Archive for May, 2016


While the paperback illustrations of pulp Sci-Fi dominated the imagination, the words inside their covers were fairly impenetrable for the younger reader. Thankfully, in the UK, there was always Nicholas Fisk who brought his own distinct brand of the other-worldliness to school libraries across the country. It’s sad, then, to discover that he has died at the age of 92.

He leaves behind him a range of weird and wonderful stories that not only entertained, but also never talked down to their readership and never balked at describing the horrendous if the plot required. So there’s no disrespect intended in the punning title of this article, rather a heartfelt nod to Fisk’s artistry as a story teller.

The Guardian’s obituary outlines numerous elements of the author’s life, including Fisk’s focus on ‘believable realism’, ensuring that all his outlandish tales were built upon the most solid of foundations. What the article neglects to cover is the sheer depth of Sci-Fi topics that this prolific writer engaged with.

Cold war politics set on an experimental spaceship piloted by children – Space Hostages. The J. G Ballard-esque Trillions that depicts mysterious crystals falling across the Earth from space. Or sinister eugenics as uncovered by a young, 22nd Century protagonist in A Rag, A Bone and A Hank of Hair… Despite this breadth of subject matter, it was Grinny that probably had the deepest, and most terrifying affect on Fisk’s youthful audience.

Embodied in this was a playful attack on the taboo of not respecting your elders – even if they are odourless, glowing aliens, – and his descriptions of old age (as viewed through childlike eyes) really makes the aging process seem horridly grotesque. Satisfyingly, Great Aunt Emma – the insidious off-world fifth columnist – finally gets her comeuppance, but via one of the most disturbing scenes in children’s fiction. It’s a victory, of sorts, but one that comes with the full weight of conscience attached.

Grinny was brought back into print in celebration of Fisk’s 90th birthday two years ago. Maybe it’s too soon to call for an anthology of his greatest Sci-Fi works, and maybe the appetites of modern children are too desensitized to be shocked by the author’s fearlessness in presenting the unpalatable. That said, they’d be impoverished without at least one of Fisk’s works in their bookcases. Sadly, though, that’s an impoverishment older readers will just have to come to terms with now another unique voice within the genre has fallen silent.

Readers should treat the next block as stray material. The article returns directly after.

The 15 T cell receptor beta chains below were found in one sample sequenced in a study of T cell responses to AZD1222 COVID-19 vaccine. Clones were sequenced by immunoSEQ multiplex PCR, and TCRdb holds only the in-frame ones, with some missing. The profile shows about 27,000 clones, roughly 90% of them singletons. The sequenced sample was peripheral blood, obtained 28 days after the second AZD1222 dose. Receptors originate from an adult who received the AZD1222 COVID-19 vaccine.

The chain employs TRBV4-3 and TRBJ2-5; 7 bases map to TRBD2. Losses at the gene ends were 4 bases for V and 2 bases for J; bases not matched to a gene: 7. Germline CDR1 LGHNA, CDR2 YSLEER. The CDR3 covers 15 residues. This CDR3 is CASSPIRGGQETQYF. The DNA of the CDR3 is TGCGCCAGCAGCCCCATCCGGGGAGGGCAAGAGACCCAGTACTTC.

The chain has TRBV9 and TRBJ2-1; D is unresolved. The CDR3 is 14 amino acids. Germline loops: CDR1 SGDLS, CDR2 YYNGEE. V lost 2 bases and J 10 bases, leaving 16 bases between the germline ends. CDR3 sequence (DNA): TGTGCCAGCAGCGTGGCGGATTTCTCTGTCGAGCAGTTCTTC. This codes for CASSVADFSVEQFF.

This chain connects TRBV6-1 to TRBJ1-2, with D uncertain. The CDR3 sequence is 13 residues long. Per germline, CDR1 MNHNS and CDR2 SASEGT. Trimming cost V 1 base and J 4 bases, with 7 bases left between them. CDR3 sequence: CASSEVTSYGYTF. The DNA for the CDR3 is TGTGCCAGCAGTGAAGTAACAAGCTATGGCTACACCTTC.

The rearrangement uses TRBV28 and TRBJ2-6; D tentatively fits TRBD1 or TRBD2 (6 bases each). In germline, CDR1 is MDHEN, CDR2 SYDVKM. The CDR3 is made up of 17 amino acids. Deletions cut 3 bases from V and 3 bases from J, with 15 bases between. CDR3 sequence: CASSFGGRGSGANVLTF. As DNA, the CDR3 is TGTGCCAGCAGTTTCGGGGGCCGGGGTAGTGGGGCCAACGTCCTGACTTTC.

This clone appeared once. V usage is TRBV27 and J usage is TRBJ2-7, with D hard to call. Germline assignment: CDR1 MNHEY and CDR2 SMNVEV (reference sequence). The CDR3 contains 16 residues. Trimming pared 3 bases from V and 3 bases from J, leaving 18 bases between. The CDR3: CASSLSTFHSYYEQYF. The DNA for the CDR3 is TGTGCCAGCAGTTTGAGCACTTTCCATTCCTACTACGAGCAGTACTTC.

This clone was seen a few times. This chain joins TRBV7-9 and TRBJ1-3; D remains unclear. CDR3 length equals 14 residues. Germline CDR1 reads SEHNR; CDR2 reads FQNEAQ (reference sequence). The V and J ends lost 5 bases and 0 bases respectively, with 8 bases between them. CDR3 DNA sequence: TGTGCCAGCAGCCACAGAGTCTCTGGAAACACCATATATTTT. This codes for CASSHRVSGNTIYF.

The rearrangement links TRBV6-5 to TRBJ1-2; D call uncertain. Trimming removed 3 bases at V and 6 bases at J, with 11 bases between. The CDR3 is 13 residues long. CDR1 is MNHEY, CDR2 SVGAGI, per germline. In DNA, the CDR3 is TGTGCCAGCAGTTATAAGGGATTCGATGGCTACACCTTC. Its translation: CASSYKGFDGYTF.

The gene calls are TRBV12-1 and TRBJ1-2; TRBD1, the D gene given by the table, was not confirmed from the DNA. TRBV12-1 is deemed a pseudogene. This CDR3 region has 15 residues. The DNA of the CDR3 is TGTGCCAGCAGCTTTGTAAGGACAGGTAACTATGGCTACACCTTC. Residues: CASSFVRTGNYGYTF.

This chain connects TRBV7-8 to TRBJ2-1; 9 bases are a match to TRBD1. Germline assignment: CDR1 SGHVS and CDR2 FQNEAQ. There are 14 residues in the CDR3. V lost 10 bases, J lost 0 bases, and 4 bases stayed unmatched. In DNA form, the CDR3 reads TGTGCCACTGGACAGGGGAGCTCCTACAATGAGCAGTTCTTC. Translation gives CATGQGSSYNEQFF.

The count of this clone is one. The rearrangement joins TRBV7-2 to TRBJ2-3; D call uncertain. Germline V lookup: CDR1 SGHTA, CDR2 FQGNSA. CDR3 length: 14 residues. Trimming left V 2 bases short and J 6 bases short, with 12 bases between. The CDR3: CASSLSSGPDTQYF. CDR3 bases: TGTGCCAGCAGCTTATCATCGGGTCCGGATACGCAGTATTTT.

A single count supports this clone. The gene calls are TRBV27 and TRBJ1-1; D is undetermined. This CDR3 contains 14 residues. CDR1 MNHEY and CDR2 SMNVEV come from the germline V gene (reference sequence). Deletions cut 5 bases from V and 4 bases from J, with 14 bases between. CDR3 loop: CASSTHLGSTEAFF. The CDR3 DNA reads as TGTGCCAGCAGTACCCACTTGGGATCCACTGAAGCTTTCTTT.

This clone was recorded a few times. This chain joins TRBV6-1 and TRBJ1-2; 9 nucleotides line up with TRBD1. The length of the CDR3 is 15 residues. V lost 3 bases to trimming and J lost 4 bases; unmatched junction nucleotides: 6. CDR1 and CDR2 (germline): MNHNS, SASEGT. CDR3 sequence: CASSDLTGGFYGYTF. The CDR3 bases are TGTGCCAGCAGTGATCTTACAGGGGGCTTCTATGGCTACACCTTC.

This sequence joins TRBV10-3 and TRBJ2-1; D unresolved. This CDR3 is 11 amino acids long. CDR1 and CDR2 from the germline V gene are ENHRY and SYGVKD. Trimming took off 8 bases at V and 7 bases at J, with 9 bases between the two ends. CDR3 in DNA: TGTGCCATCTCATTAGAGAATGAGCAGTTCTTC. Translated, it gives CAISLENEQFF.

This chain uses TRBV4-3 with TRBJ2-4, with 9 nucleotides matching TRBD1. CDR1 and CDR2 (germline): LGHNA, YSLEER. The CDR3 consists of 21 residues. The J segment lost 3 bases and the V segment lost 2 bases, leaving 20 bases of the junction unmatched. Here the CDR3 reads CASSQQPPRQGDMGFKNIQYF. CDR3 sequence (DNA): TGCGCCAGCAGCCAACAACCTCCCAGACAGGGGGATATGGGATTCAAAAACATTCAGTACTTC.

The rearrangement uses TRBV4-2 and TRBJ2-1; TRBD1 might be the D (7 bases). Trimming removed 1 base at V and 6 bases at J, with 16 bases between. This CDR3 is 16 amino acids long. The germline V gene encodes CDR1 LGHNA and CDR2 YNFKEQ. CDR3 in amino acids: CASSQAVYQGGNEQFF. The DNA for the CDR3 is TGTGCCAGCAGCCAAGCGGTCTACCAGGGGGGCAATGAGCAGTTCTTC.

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Royal Albert Hall Space Spectacular

You’ve got to give the Royal Albert Hall credit where progressive credit’s due. Not only did their recent Space Spectacular continue Drozbot’s theme of live Sci-Fi, but it also brought a fresh audience to the soundscapes of classical music. There’s no denying that John Williams, and his return to full orchestration of Sci-Fi movies in the 1970s, helped develop the listening habits of a generation, but the event’s 17 piece programme didn’t just stick with the ‘hits’ of that most prolific composer.

Richard Strauss’s Also Sprach Zarathustra, presented as the show’s opening piece, was nicely underpinned with a reference to Alex North’s original film score for 2001 A Space Odyssey. It’s hard to conceive of that film with anything other than Stanley Kubrick’s preferred classical selection, and North’s music sadly sounds weaker as a result of the movie’s iconic status – even with the inclusion of György Legeti’s avant-garde Requiem.

However the surprises, secreted in both the schedule and show notes, didn’t end there. Sir Arthur Bliss and the march from William Cameron Menzies and Alexander Korda’ Things to Come, spilled over into a more Modernist approach to the future as postulated by H.G. Wells. This was subsequently extended with the inclusion of Jupiter and Mars from Gustav Holst’s Planets, culminating in the John Williams at probably his most experimental with the score to Close Encounters of the Third Kind.